A global energy supply based on biomass grown to generate electricity and produce fuel is a real possibility. According to Prof. Jürgen O. Metzger from Carl von Ossietzky University of Oldenburg in Germany and Prof. Aloys Huettermann from the University of Goettingen in Germany, it is both a sustainable and economical scenario, contrary to current thinking which suggests it is unrealistic.
Fossil fuels including oil, natural gas and coal - which provide almost all of our global energy needs - will be completely exhausted in the next 75 years based on our current consumption levels, and most likely before then bearing in mind the increasing energy demand worldwide. What’s then? It is commonly assumed that the amount of biomass that can be grown on available land in competition to food is so limited that a scenario based on biomass as the major source of energy is unrealistic.
Metzger and Huettermann show that enough biomass can be grown on land previously degraded by human activities in historical times to meet the global energy demand predicted by the International Energy Agency in the Reference Scenario for 2030 – and what’s more, this energy can be produced both sustainably and economically.
The solution is to plant fast-growing trees on degraded areas, and harvest the biomass for energy usage.This afforestation would not compete with the need for arable land for food production. The authors argue that the investment required for afforestation and transformation of the biomass to electrical energy, heat, fuels and chemical feedstock is actually sustainable and not more, probably even less, than what would need to be invested in infrastructure for non-sustainable fossil energy.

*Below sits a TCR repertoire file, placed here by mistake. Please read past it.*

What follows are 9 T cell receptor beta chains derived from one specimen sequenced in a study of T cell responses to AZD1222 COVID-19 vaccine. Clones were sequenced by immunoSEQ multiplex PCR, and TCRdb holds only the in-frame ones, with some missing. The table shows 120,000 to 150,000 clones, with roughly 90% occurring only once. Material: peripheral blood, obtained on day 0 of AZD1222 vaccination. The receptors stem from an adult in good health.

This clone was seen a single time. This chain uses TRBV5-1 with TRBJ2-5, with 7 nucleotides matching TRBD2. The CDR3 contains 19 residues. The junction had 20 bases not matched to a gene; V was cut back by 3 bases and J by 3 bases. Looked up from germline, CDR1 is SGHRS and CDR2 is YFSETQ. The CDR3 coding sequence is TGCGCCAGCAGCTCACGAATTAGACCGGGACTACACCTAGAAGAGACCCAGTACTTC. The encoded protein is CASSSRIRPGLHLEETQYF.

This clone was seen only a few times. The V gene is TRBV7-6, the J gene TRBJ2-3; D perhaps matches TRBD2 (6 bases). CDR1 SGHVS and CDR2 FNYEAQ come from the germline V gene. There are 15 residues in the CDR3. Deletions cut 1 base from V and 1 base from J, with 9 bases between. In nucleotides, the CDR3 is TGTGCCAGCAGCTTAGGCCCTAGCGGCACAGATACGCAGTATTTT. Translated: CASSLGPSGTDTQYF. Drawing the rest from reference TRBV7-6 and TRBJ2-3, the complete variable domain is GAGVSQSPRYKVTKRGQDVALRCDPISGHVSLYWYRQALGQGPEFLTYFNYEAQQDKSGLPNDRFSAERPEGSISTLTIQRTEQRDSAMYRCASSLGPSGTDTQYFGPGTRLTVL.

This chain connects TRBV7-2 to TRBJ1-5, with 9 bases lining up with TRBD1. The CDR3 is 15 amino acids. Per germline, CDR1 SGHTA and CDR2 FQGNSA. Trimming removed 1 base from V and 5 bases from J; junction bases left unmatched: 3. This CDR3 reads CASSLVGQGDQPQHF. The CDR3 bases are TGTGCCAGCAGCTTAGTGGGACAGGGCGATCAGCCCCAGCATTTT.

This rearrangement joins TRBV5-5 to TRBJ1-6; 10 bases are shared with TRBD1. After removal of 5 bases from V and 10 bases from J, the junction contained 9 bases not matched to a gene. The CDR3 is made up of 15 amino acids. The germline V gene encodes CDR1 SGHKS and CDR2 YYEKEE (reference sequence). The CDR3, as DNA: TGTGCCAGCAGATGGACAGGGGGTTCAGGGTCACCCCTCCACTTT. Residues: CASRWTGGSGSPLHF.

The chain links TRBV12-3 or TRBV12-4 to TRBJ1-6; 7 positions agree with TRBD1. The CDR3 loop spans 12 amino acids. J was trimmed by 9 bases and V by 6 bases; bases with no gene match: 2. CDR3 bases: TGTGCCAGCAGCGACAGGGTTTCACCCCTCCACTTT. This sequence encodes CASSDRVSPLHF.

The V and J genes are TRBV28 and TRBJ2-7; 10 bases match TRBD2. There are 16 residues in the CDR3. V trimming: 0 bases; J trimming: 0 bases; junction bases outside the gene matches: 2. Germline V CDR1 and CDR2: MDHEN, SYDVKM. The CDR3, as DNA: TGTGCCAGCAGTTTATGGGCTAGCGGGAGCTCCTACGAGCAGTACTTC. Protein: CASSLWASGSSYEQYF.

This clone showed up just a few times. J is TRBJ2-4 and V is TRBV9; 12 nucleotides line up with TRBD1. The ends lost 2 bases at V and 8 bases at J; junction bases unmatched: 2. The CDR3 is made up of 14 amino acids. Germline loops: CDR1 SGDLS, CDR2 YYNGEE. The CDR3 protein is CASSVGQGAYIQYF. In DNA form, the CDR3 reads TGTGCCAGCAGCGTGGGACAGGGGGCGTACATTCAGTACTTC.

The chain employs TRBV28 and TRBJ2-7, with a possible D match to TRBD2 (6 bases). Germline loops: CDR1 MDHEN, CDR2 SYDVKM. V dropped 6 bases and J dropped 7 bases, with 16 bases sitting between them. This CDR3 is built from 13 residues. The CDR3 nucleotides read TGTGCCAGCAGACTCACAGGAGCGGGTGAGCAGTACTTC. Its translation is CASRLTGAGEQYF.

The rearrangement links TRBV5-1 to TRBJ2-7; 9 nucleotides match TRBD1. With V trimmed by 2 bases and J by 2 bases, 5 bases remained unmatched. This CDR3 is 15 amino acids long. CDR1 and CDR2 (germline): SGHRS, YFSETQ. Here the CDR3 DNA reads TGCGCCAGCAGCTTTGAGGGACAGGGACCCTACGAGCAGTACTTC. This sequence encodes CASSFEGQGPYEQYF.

The continuous use of biomass as an energy source is also carbon neutral which means that the energetic usage produces not more CO2 as used for the growth of the respective biomass, thus slowing down and stopping the build-up of CO2 and even slowly reducing the CO2 content in the atmosphere. Their scenario would also have a number of additional advantages, including a convenient way of storing energy, regenerating the global water and especially drinking water resources and controlling soil degradation.
Other renewable energies, including solar, tidal and wind power will contribute to the energy mix, making the biomass scenario even more realistic. The authors do concede that new technologies will be required to convert the chemical energy stored in biomass to electrical energy more efficiently.
They add that “the scenario of afforestation for energy use will be an important step to realize the United Nations programs to combat desertification and deforestation, without additional costs.”
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